Questions to ask when searching for toys:
Multi-sensory appeal: Does this toy respond with lights, sounds, or movement to engage the child? Are there contrasting colors? Does it have a scent? Is there texture?
Method of activation: Will the toy provide a challenge without frustration? What is the force required to activate? What are the number and complexity of steps required to activate?
Places the toy will be used: Will the toy be easy to store? Is there space in the home? Can the toy be used in a variety of positions such as side-lying or on wheelchair tray?
Opportunities for success: Can play be open-ended with no definite right or wrong way? Is it adaptable to the child’s individual style, ability, and pace?
Current popularity: Is it a toy that will help the child with disabilities feel like “any other kid”? Does it tie in with other activities like books and art sets that promote other forms of play?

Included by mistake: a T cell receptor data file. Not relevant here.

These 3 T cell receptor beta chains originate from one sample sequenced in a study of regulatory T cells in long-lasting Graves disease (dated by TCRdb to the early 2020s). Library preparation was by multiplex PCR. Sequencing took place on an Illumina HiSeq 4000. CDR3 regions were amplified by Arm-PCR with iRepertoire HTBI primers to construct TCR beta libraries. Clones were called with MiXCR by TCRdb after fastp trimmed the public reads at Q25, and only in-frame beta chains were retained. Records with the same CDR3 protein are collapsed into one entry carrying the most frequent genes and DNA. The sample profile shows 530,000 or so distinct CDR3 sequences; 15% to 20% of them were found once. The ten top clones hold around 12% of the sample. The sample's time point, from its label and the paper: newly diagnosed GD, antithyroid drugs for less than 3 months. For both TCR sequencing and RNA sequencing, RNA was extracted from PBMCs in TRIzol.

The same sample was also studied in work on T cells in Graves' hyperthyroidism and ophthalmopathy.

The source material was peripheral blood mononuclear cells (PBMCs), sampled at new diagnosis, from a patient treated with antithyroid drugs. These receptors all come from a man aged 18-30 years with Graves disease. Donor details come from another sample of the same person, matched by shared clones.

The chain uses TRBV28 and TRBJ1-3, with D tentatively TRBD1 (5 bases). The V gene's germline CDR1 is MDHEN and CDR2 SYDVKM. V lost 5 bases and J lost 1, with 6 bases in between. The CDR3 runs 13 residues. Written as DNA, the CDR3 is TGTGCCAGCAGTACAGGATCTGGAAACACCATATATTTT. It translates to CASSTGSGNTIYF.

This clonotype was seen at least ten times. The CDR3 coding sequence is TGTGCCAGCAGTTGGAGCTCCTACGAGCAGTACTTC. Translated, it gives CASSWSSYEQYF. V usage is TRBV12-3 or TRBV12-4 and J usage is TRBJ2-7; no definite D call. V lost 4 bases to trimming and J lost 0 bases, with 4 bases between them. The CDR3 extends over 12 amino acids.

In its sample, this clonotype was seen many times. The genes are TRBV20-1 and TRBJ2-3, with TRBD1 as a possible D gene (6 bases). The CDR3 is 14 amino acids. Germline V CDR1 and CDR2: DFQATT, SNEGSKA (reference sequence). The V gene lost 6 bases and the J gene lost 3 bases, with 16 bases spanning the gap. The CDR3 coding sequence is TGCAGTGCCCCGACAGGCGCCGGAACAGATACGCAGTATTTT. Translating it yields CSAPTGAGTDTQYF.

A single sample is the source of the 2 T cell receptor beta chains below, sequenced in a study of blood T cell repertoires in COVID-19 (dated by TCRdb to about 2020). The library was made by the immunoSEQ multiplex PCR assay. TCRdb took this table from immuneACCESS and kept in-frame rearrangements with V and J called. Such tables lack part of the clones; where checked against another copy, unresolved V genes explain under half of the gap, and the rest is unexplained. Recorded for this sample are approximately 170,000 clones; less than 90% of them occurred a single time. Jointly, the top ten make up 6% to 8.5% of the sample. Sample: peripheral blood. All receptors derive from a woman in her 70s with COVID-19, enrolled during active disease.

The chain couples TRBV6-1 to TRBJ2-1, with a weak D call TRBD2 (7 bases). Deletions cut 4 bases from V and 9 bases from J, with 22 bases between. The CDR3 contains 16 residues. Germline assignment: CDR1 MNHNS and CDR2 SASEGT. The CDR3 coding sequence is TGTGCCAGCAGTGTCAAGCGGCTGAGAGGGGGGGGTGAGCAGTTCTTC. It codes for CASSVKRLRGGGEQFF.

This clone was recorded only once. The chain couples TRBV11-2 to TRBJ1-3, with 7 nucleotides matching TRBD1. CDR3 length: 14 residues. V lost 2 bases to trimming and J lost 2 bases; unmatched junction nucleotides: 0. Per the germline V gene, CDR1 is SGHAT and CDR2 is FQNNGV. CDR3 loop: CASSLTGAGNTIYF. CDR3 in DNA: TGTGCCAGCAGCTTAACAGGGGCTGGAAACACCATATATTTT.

Self-expression: Does the toy allow for creativity, uniqueness, and making choices? Will it give the child experience with a variety of media?
Adjustability: Does it have adjustable height, sound volume, speed, and level of difficulty?
Child’s individual abilities: Does the toy provide activities that reflect both developmental and chronological ages? Does it reflect the child’s interest and age?
Safety and durability: Does the toy fit with the child’s size and strength? Does it have moisture resistance? Is the toy and its parts sized appropriately? Can it be washed and cleaned?
Potential for interaction: Will the child be an active participant during use? Will the toy encourage social engagement with others?